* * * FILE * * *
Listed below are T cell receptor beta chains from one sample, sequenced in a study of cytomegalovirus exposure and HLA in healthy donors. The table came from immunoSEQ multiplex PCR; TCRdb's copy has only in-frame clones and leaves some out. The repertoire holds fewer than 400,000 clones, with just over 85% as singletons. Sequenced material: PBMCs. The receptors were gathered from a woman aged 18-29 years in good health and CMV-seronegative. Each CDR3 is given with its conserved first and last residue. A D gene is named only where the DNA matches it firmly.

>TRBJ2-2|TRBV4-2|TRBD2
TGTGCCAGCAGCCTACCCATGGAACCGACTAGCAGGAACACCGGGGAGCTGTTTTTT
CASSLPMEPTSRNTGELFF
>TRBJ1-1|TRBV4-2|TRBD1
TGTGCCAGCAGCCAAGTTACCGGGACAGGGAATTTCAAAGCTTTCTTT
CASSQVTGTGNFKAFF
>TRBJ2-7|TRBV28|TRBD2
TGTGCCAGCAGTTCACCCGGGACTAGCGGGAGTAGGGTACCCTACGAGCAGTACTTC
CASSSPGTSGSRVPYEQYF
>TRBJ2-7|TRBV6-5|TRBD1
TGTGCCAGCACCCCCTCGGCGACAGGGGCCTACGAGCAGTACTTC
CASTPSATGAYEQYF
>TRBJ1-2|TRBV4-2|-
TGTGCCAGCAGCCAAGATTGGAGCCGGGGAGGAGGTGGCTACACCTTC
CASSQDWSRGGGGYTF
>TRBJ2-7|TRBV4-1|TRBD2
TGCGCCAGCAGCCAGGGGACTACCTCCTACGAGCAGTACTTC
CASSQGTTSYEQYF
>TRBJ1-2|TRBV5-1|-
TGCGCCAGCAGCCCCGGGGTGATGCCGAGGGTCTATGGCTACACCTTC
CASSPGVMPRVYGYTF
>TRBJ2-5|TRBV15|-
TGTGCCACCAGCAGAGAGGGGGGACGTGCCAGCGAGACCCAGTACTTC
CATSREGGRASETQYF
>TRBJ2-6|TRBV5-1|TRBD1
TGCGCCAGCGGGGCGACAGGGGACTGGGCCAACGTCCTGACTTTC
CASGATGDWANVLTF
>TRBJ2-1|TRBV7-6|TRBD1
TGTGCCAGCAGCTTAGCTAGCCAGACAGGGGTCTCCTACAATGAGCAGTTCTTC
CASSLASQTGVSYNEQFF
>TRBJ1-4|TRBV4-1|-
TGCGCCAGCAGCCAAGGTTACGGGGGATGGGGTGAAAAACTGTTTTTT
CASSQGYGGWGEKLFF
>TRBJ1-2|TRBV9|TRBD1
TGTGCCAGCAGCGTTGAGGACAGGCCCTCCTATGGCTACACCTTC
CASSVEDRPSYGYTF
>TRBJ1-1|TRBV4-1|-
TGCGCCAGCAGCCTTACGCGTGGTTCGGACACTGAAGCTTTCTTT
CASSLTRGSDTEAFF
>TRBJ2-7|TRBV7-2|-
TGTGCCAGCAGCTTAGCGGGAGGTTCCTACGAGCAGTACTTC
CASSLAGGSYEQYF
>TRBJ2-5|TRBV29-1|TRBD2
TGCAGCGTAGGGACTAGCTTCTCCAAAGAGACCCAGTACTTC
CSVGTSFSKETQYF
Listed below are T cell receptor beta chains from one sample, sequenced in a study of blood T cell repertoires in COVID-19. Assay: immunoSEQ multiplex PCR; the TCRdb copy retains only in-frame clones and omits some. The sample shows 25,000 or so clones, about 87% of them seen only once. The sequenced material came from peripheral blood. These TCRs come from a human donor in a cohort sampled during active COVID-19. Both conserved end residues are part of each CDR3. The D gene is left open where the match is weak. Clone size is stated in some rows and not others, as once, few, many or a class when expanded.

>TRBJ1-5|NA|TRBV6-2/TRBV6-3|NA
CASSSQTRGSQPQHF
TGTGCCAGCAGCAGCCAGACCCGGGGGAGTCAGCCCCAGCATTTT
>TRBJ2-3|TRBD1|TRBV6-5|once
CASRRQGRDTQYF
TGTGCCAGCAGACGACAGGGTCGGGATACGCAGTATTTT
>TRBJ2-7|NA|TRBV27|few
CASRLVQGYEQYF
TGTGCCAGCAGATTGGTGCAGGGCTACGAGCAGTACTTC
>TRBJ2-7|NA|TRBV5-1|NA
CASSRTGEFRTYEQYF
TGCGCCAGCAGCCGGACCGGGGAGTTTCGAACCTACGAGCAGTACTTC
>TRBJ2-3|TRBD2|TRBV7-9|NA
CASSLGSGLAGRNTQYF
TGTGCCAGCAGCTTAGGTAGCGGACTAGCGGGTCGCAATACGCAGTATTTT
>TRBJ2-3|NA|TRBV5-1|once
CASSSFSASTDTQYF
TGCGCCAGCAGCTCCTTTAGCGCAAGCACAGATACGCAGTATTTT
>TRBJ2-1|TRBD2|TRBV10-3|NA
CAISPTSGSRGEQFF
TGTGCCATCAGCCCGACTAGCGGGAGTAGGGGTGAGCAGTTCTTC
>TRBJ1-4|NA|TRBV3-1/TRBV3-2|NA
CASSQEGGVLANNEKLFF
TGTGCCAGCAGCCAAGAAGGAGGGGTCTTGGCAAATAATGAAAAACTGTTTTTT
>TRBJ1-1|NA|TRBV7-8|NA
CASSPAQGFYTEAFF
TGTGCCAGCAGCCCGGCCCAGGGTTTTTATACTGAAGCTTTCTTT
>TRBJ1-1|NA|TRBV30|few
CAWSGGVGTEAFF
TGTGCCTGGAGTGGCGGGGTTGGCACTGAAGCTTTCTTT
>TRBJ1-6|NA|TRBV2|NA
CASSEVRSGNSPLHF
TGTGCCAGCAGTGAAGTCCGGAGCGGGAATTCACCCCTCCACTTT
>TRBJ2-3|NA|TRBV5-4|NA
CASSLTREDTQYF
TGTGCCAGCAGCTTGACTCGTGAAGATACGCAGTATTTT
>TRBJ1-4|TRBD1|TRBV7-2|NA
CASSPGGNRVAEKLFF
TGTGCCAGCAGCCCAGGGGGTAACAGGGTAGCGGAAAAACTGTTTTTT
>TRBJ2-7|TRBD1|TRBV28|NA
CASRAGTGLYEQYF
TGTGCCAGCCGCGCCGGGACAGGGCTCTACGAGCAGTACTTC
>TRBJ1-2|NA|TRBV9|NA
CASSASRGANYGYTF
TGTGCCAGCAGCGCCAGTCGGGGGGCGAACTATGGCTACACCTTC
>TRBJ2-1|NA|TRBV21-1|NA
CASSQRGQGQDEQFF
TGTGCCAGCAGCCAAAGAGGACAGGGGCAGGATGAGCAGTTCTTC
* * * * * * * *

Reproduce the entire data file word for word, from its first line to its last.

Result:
Listed below are T cell receptor beta chains from one sample, sequenced in a study of cytomegalovirus exposure and HLA in healthy donors. The table came from immunoSEQ multiplex PCR; TCRdb's copy has only in-frame clones and leaves some out. The repertoire holds fewer than 400,000 clones, with just over 85% as singletons. Sequenced material: PBMCs. The receptors were gathered from a woman aged 18-29 years in good health and CMV-seronegative. Each CDR3 is given with its conserved first and last residue. A D gene is named only where the DNA matches it firmly.

>TRBJ2-2|TRBV4-2|TRBD2
TGTGCCAGCAGCCTACCCATGGAACCGACTAGCAGGAACACCGGGGAGCTGTTTTTT
CASSLPMEPTSRNTGELFF
>TRBJ1-1|TRBV4-2|TRBD1
TGTGCCAGCAGCCAAGTTACCGGGACAGGGAATTTCAAAGCTTTCTTT
CASSQVTGTGNFKAFF
>TRBJ2-7|TRBV28|TRBD2
TGTGCCAGCAGTTCACCCGGGACTAGCGGGAGTAGGGTACCCTACGAGCAGTACTTC
CASSSPGTSGSRVPYEQYF
>TRBJ2-7|TRBV6-5|TRBD1
TGTGCCAGCACCCCCTCGGCGACAGGGGCCTACGAGCAGTACTTC
CASTPSATGAYEQYF
>TRBJ1-2|TRBV4-2|-
TGTGCCAGCAGCCAAGATTGGAGCCGGGGAGGAGGTGGCTACACCTTC
CASSQDWSRGGGGYTF
>TRBJ2-7|TRBV4-1|TRBD2
TGCGCCAGCAGCCAGGGGACTACCTCCTACGAGCAGTACTTC
CASSQGTTSYEQYF
>TRBJ1-2|TRBV5-1|-
TGCGCCAGCAGCCCCGGGGTGATGCCGAGGGTCTATGGCTACACCTTC
CASSPGVMPRVYGYTF
>TRBJ2-5|TRBV15|-
TGTGCCACCAGCAGAGAGGGGGGACGTGCCAGCGAGACCCAGTACTTC
CATSREGGRASETQYF
>TRBJ2-6|TRBV5-1|TRBD1
TGCGCCAGCGGGGCGACAGGGGACTGGGCCAACGTCCTGACTTTC
CASGATGDWANVLTF
>TRBJ2-1|TRBV7-6|TRBD1
TGTGCCAGCAGCTTAGCTAGCCAGACAGGGGTCTCCTACAATGAGCAGTTCTTC
CASSLASQTGVSYNEQFF
>TRBJ1-4|TRBV4-1|-
TGCGCCAGCAGCCAAGGTTACGGGGGATGGGGTGAAAAACTGTTTTTT
CASSQGYGGWGEKLFF
>TRBJ1-2|TRBV9|TRBD1
TGTGCCAGCAGCGTTGAGGACAGGCCCTCCTATGGCTACACCTTC
CASSVEDRPSYGYTF
>TRBJ1-1|TRBV4-1|-
TGCGCCAGCAGCCTTACGCGTGGTTCGGACACTGAAGCTTTCTTT
CASSLTRGSDTEAFF
>TRBJ2-7|TRBV7-2|-
TGTGCCAGCAGCTTAGCGGGAGGTTCCTACGAGCAGTACTTC
CASSLAGGSYEQYF
>TRBJ2-5|TRBV29-1|TRBD2
TGCAGCGTAGGGACTAGCTTCTCCAAAGAGACCCAGTACTTC
CSVGTSFSKETQYF
Listed below are T cell receptor beta chains from one sample, sequenced in a study of blood T cell repertoires in COVID-19. Assay: immunoSEQ multiplex PCR; the TCRdb copy retains only in-frame clones and omits some. The sample shows 25,000 or so clones, about 87% of them seen only once. The sequenced material came from peripheral blood. These TCRs come from a human donor in a cohort sampled during active COVID-19. Both conserved end residues are part of each CDR3. The D gene is left open where the match is weak. Clone size is stated in some rows and not others, as once, few, many or a class when expanded.

>TRBJ1-5|NA|TRBV6-2/TRBV6-3|NA
CASSSQTRGSQPQHF
TGTGCCAGCAGCAGCCAGACCCGGGGGAGTCAGCCCCAGCATTTT
>TRBJ2-3|TRBD1|TRBV6-5|once
CASRRQGRDTQYF
TGTGCCAGCAGACGACAGGGTCGGGATACGCAGTATTTT
>TRBJ2-7|NA|TRBV27|few
CASRLVQGYEQYF
TGTGCCAGCAGATTGGTGCAGGGCTACGAGCAGTACTTC
>TRBJ2-7|NA|TRBV5-1|NA
CASSRTGEFRTYEQYF
TGCGCCAGCAGCCGGACCGGGGAGTTTCGAACCTACGAGCAGTACTTC
>TRBJ2-3|TRBD2|TRBV7-9|NA
CASSLGSGLAGRNTQYF
TGTGCCAGCAGCTTAGGTAGCGGACTAGCGGGTCGCAATACGCAGTATTTT
>TRBJ2-3|NA|TRBV5-1|once
CASSSFSASTDTQYF
TGCGCCAGCAGCTCCTTTAGCGCAAGCACAGATACGCAGTATTTT
>TRBJ2-1|TRBD2|TRBV10-3|NA
CAISPTSGSRGEQFF
TGTGCCATCAGCCCGACTAGCGGGAGTAGGGGTGAGCAGTTCTTC
>TRBJ1-4|NA|TRBV3-1/TRBV3-2|NA
CASSQEGGVLANNEKLFF
TGTGCCAGCAGCCAAGAAGGAGGGGTCTTGGCAAATAATGAAAAACTGTTTTTT
>TRBJ1-1|NA|TRBV7-8|NA
CASSPAQGFYTEAFF
TGTGCCAGCAGCCCGGCCCAGGGTTTTTATACTGAAGCTTTCTTT
>TRBJ1-1|NA|TRBV30|few
CAWSGGVGTEAFF
TGTGCCTGGAGTGGCGGGGTTGGCACTGAAGCTTTCTTT
>TRBJ1-6|NA|TRBV2|NA
CASSEVRSGNSPLHF
TGTGCCAGCAGTGAAGTCCGGAGCGGGAATTCACCCCTCCACTTT
>TRBJ2-3|NA|TRBV5-4|NA
CASSLTREDTQYF
TGTGCCAGCAGCTTGACTCGTGAAGATACGCAGTATTTT
>TRBJ1-4|TRBD1|TRBV7-2|NA
CASSPGGNRVAEKLFF
TGTGCCAGCAGCCCAGGGGGTAACAGGGTAGCGGAAAAACTGTTTTTT
>TRBJ2-7|TRBD1|TRBV28|NA
CASRAGTGLYEQYF
TGTGCCAGCCGCGCCGGGACAGGGCTCTACGAGCAGTACTTC
>TRBJ1-2|NA|TRBV9|NA
CASSASRGANYGYTF
TGTGCCAGCAGCGCCAGTCGGGGGGCGAACTATGGCTACACCTTC
>TRBJ2-1|NA|TRBV21-1|NA
CASSQRGQGQDEQFF
TGTGCCAGCAGCCAAAGAGGACAGGGGCAGGATGAGCAGTTCTTC